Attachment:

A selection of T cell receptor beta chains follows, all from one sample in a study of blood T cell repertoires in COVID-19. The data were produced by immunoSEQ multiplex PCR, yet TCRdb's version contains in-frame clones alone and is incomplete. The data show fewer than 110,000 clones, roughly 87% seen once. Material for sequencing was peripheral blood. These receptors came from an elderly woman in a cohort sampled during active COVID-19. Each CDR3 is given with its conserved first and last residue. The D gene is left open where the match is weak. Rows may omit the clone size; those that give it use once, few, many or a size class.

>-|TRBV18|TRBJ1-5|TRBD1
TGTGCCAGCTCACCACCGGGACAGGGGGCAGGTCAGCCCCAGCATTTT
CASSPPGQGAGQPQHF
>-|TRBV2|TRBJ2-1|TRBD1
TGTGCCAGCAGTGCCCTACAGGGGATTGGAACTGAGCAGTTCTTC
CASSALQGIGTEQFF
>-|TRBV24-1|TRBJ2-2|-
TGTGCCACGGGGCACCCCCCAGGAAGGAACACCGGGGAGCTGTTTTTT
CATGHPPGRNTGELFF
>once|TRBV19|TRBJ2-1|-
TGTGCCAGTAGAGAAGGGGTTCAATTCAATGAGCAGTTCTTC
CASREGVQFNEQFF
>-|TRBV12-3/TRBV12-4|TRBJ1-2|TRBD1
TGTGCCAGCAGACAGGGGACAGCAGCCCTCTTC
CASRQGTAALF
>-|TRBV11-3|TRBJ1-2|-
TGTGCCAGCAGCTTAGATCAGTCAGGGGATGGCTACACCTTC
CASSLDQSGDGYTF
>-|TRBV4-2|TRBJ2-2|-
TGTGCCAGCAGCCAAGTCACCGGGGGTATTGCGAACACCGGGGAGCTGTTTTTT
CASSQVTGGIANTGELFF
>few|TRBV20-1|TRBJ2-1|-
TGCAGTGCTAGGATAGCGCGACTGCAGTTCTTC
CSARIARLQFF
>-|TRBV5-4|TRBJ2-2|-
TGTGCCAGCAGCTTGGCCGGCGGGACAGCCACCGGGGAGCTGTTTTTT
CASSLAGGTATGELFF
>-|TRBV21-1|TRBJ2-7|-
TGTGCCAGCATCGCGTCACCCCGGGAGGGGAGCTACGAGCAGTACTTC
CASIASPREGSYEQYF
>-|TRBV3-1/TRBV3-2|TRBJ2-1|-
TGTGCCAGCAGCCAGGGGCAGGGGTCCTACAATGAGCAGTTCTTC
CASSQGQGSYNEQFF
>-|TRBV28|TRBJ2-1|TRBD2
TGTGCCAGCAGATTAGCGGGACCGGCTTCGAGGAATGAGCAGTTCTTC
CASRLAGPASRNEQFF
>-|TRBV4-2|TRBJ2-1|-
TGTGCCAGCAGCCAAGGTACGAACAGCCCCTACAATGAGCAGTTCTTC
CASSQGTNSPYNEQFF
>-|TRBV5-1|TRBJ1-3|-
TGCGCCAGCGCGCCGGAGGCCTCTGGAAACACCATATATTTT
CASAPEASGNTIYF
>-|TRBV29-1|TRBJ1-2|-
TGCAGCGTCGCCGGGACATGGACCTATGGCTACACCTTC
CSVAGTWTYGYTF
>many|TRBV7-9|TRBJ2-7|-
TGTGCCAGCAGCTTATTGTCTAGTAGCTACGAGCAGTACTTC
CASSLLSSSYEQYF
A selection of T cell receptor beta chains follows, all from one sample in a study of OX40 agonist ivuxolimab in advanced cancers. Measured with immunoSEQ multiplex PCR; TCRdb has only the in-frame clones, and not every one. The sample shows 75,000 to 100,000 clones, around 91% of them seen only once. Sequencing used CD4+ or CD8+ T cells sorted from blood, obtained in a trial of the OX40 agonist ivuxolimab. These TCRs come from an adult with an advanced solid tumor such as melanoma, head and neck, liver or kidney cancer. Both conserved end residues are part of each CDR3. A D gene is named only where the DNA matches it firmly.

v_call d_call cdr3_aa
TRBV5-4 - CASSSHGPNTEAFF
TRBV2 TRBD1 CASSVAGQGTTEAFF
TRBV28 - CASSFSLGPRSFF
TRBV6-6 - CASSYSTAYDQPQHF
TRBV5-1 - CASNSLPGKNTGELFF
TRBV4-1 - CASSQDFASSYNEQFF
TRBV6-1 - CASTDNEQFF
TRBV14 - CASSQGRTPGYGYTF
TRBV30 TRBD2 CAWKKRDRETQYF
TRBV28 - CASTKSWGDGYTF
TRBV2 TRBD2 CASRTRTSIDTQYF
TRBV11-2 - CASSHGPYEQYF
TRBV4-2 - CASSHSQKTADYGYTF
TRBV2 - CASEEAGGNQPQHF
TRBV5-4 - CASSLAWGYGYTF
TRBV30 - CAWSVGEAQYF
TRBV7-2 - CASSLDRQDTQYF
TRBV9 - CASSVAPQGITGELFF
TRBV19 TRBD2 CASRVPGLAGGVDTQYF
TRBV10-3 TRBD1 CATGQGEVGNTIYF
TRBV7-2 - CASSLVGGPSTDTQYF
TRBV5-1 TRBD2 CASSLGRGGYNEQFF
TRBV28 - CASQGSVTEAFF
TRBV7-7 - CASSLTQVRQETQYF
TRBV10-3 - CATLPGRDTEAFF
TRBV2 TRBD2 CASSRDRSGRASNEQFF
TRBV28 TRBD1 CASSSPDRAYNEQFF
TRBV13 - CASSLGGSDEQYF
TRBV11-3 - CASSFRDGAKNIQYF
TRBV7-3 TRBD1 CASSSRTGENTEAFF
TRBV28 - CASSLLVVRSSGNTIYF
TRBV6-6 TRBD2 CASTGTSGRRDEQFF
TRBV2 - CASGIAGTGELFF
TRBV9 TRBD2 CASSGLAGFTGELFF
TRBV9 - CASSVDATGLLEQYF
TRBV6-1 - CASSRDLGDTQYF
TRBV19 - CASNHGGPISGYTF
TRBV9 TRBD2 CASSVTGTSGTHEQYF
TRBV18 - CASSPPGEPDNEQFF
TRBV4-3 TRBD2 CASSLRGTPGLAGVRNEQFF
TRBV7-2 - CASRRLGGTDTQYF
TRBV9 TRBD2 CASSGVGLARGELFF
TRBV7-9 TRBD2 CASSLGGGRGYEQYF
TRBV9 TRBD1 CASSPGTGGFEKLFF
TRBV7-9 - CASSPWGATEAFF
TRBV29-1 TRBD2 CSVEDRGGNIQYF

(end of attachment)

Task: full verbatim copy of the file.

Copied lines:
A selection of T cell receptor beta chains follows, all from one sample in a study of blood T cell repertoires in COVID-19. The data were produced by immunoSEQ multiplex PCR, yet TCRdb's version contains in-frame clones alone and is incomplete. The data show fewer than 110,000 clones, roughly 87% seen once. Material for sequencing was peripheral blood. These receptors came from an elderly woman in a cohort sampled during active COVID-19. Each CDR3 is given with its conserved first and last residue. The D gene is left open where the match is weak. Rows may omit the clone size; those that give it use once, few, many or a size class.

>-|TRBV18|TRBJ1-5|TRBD1
TGTGCCAGCTCACCACCGGGACAGGGGGCAGGTCAGCCCCAGCATTTT
CASSPPGQGAGQPQHF
>-|TRBV2|TRBJ2-1|TRBD1
TGTGCCAGCAGTGCCCTACAGGGGATTGGAACTGAGCAGTTCTTC
CASSALQGIGTEQFF
>-|TRBV24-1|TRBJ2-2|-
TGTGCCACGGGGCACCCCCCAGGAAGGAACACCGGGGAGCTGTTTTTT
CATGHPPGRNTGELFF
>once|TRBV19|TRBJ2-1|-
TGTGCCAGTAGAGAAGGGGTTCAATTCAATGAGCAGTTCTTC
CASREGVQFNEQFF
>-|TRBV12-3/TRBV12-4|TRBJ1-2|TRBD1
TGTGCCAGCAGACAGGGGACAGCAGCCCTCTTC
CASRQGTAALF
>-|TRBV11-3|TRBJ1-2|-
TGTGCCAGCAGCTTAGATCAGTCAGGGGATGGCTACACCTTC
CASSLDQSGDGYTF
>-|TRBV4-2|TRBJ2-2|-
TGTGCCAGCAGCCAAGTCACCGGGGGTATTGCGAACACCGGGGAGCTGTTTTTT
CASSQVTGGIANTGELFF
>few|TRBV20-1|TRBJ2-1|-
TGCAGTGCTAGGATAGCGCGACTGCAGTTCTTC
CSARIARLQFF
>-|TRBV5-4|TRBJ2-2|-
TGTGCCAGCAGCTTGGCCGGCGGGACAGCCACCGGGGAGCTGTTTTTT
CASSLAGGTATGELFF
>-|TRBV21-1|TRBJ2-7|-
TGTGCCAGCATCGCGTCACCCCGGGAGGGGAGCTACGAGCAGTACTTC
CASIASPREGSYEQYF
>-|TRBV3-1/TRBV3-2|TRBJ2-1|-
TGTGCCAGCAGCCAGGGGCAGGGGTCCTACAATGAGCAGTTCTTC
CASSQGQGSYNEQFF
>-|TRBV28|TRBJ2-1|TRBD2
TGTGCCAGCAGATTAGCGGGACCGGCTTCGAGGAATGAGCAGTTCTTC
CASRLAGPASRNEQFF
>-|TRBV4-2|TRBJ2-1|-
TGTGCCAGCAGCCAAGGTACGAACAGCCCCTACAATGAGCAGTTCTTC
CASSQGTNSPYNEQFF
>-|TRBV5-1|TRBJ1-3|-
TGCGCCAGCGCGCCGGAGGCCTCTGGAAACACCATATATTTT
CASAPEASGNTIYF
>-|TRBV29-1|TRBJ1-2|-
TGCAGCGTCGCCGGGACATGGACCTATGGCTACACCTTC
CSVAGTWTYGYTF
>many|TRBV7-9|TRBJ2-7|-
TGTGCCAGCAGCTTATTGTCTAGTAGCTACGAGCAGTACTTC
CASSLLSSSYEQYF
A selection of T cell receptor beta chains follows, all from one sample in a study of OX40 agonist ivuxolimab in advanced cancers. Measured with immunoSEQ multiplex PCR; TCRdb has only the in-frame clones, and not every one. The sample shows 75,000 to 100,000 clones, around 91% of them seen only once. Sequencing used CD4+ or CD8+ T cells sorted from blood, obtained in a trial of the OX40 agonist ivuxolimab. These TCRs come from an adult with an advanced solid tumor such as melanoma, head and neck, liver or kidney cancer. Both conserved end residues are part of each CDR3. A D gene is named only where the DNA matches it firmly.

v_call d_call cdr3_aa
TRBV5-4 - CASSSHGPNTEAFF
TRBV2 TRBD1 CASSVAGQGTTEAFF
TRBV28 - CASSFSLGPRSFF
TRBV6-6 - CASSYSTAYDQPQHF
TRBV5-1 - CASNSLPGKNTGELFF
TRBV4-1 - CASSQDFASSYNEQFF
TRBV6-1 - CASTDNEQFF
TRBV14 - CASSQGRTPGYGYTF
TRBV30 TRBD2 CAWKKRDRETQYF
TRBV28 - CASTKSWGDGYTF
TRBV2 TRBD2 CASRTRTSIDTQYF
TRBV11-2 - CASSHGPYEQYF
TRBV4-2 - CASSHSQKTADYGYTF
TRBV2 - CASEEAGGNQPQHF
TRBV5-4 - CASSLAWGYGYTF
TRBV30 - CAWSVGEAQYF
TRBV7-2 - CASSLDRQDTQYF
TRBV9 - CASSVAPQGITGELFF
TRBV19 TRBD2 CASRVPGLAGGVDTQYF
TRBV10-3 TRBD1 CATGQGEVGNTIYF
TRBV7-2 - CASSLVGGPSTDTQYF
TRBV5-1 TRBD2 CASSLGRGGYNEQFF
TRBV28 - CASQGSVTEAFF
TRBV7-7 - CASSLTQVRQETQYF
TRBV10-3 - CATLPGRDTEAFF
TRBV2 TRBD2 CASSRDRSGRASNEQFF
TRBV28 TRBD1 CASSSPDRAYNEQFF
TRBV13 - CASSLGGSDEQYF
TRBV11-3 - CASSFRDGAKNIQYF
TRBV7-3 TRBD1 CASSSRTGENTEAFF
TRBV28 - CASSLLVVRSSGNTIYF
TRBV6-6 TRBD2 CASTGTSGRRDEQFF
TRBV2 - CASGIAGTGELFF
TRBV9 TRBD2 CASSGLAGFTGELFF
TRBV9 - CASSVDATGLLEQYF
TRBV6-1 - CASSRDLGDTQYF
TRBV19 - CASNHGGPISGYTF
TRBV9 TRBD2 CASSVTGTSGTHEQYF
TRBV18 - CASSPPGEPDNEQFF
TRBV4-3 TRBD2 CASSLRGTPGLAGVRNEQFF
TRBV7-2 - CASRRLGGTDTQYF
TRBV9 TRBD2 CASSGVGLARGELFF
TRBV7-9 TRBD2 CASSLGGGRGYEQYF
TRBV9 TRBD1 CASSPGTGGFEKLFF
TRBV7-9 - CASSPWGATEAFF
TRBV29-1 TRBD2 CSVEDRGGNIQYF